PARIS – Supported by France’s Muslims and Catholics, tens of thousands of French are rallying to march Sunday, January 13, against government plans to legalize same-sex marriage in the southern European country.
"We're all born of a man and a woman, but the law will say the opposite tomorrow," said Frigide Barjot, a French humorist and TV host leading the so-called "March for All" protest, Reuters reported."It will say a child is born of a man and a man."
|How Islam Views Homosexuality|
Rallying under "March for All" symbol, the Paris protest was arranged against the reform the government has dubbed "Marriage for All".
Uproar has engulfed France after the Socialist-led government approved a bill to legalize same-sex marriage in the country.
The bill, which will be debated by France’s National Assembly at the end of January, would grant gay couples the right to adopt children.
The bill has triggered massive protests across the country, with churches speaking loudly against the move.
France's top Catholic prelate Paris Cardinal Andre Vingt-Trois has criticized the government for forging ahead with the plans at a time when the country faced urgent economic concerns.
In August, Vingt-Trois launched the Catholic campaign with a national prayer day against same-sex marriage.
“I'm happy many Catholics will be mobilized, but this is not a church demonstration against the government,” said Vingt-Trois, who plans to go meet marchers but not join them.
French Muslim groups have also joined protests against the bill.
The call has been led by the influential Union of French Islamic Organizations (UOIF) which urged co-religionists to join the march.
“This bill, if it passes, will disrupt family and social structures and civil law dangerously and irreparably,” it said.
The government has a comfortable majority in parliament to pass the bill.
An opinion poll released this week showed that 52 percent of the French backed gay marriage but an equal number opposed same-sex adoption.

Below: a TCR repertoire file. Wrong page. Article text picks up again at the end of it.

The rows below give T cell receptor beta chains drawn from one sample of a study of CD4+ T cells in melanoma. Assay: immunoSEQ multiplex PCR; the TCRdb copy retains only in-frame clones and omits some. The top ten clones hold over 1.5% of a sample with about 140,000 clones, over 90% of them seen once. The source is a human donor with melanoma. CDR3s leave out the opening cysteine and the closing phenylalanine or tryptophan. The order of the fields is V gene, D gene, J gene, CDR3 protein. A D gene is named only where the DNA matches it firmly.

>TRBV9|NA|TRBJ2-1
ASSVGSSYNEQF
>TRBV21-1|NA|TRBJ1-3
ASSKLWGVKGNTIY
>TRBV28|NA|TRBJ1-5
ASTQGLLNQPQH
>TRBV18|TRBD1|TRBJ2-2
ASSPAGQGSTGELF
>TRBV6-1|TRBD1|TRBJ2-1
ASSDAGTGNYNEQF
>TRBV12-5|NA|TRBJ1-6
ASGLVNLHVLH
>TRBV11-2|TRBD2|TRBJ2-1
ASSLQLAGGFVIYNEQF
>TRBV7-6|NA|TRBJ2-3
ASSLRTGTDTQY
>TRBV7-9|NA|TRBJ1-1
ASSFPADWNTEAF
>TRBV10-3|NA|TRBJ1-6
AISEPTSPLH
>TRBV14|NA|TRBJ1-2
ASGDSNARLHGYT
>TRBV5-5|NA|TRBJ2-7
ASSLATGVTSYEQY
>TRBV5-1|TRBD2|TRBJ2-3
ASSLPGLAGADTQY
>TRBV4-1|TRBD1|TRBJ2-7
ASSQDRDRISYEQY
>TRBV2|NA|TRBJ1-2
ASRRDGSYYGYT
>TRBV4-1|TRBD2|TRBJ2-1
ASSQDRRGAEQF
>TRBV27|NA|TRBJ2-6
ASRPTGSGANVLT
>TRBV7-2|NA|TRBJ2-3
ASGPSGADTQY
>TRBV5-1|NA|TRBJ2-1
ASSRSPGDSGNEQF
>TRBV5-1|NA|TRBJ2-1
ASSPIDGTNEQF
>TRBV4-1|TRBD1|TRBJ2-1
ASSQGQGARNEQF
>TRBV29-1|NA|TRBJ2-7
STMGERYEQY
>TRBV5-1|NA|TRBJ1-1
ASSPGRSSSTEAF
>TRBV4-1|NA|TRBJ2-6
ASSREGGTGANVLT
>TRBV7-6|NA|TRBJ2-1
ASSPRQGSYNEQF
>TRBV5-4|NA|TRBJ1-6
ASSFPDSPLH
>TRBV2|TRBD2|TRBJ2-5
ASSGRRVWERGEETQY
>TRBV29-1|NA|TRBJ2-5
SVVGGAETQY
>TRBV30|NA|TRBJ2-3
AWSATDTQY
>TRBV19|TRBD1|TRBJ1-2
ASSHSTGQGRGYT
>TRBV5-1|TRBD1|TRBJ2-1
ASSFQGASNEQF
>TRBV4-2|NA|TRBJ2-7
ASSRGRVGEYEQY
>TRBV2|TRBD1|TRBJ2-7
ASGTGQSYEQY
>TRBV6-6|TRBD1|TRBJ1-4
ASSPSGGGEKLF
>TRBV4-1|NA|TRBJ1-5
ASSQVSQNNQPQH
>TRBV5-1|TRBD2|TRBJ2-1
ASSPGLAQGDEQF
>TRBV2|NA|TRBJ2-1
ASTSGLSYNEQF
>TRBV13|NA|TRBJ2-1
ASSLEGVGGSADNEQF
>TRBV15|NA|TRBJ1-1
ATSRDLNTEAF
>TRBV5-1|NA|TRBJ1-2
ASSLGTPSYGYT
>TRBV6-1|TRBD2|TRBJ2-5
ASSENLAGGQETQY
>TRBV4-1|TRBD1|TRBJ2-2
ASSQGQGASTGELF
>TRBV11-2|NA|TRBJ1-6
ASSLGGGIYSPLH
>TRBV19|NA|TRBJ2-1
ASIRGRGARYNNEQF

Organizers say that they are not against gays, but for traditional marriage.
“We are marriagophile, not homophobe,” said Barjot, author of a book entitled "Confessions of a Trendy Catholic.”
Preparations for the rally have gathered pace.
Protesters across the country have hired as many as 90 coaches and five high-speed trains to head to Paris. They say they have distributed 4.5 million leaflets championing their cause.
There will be three different marches across the city which will converge near the Eiffel Tower.
Barjot said on Saturday she was expecting “between 200,000 and 300,000 people.”
Marchers have been instructed in leaflets not to react to provocation and told to “keep smiling in the face of invective ... seek discussion and if that fails, turn to the forces of law and order.”
An earlier protest march on November 17 drew more than 100,000 people across France, with some 70,000 rallying in Paris alone.
Passing the law would make France the 12th country around the world to legalize same-sex marriage.
It is already allowed in Argentina, Belgium, Canada, Denmark, Iceland, Netherlands, Norway, Portugal, South Africa, Spain, and Sweden.
Same-sex relationship and marriage are totally prohibited in Islam, Christianity and all divine religions.
Islam teaches that believers should neither do the obscene acts, nor in any way indulge in their propagation.
The Catholic Church teaches that homosexuality is not a sin, but considers homosexual intercourse as sinful.
Pope Benedict XVI has said that same-sex marriage threatened "the future of humanity itself."
In March, he denounced moves to legalize the same-sex marriage in the United States, where President Barack Obama has since come out in its support.Catholic Church leaders in England and Scotland have also spoken out against gay marriage this year after Prime Minister David Cameron and the Scottish regional government both announced plans to legalize it.
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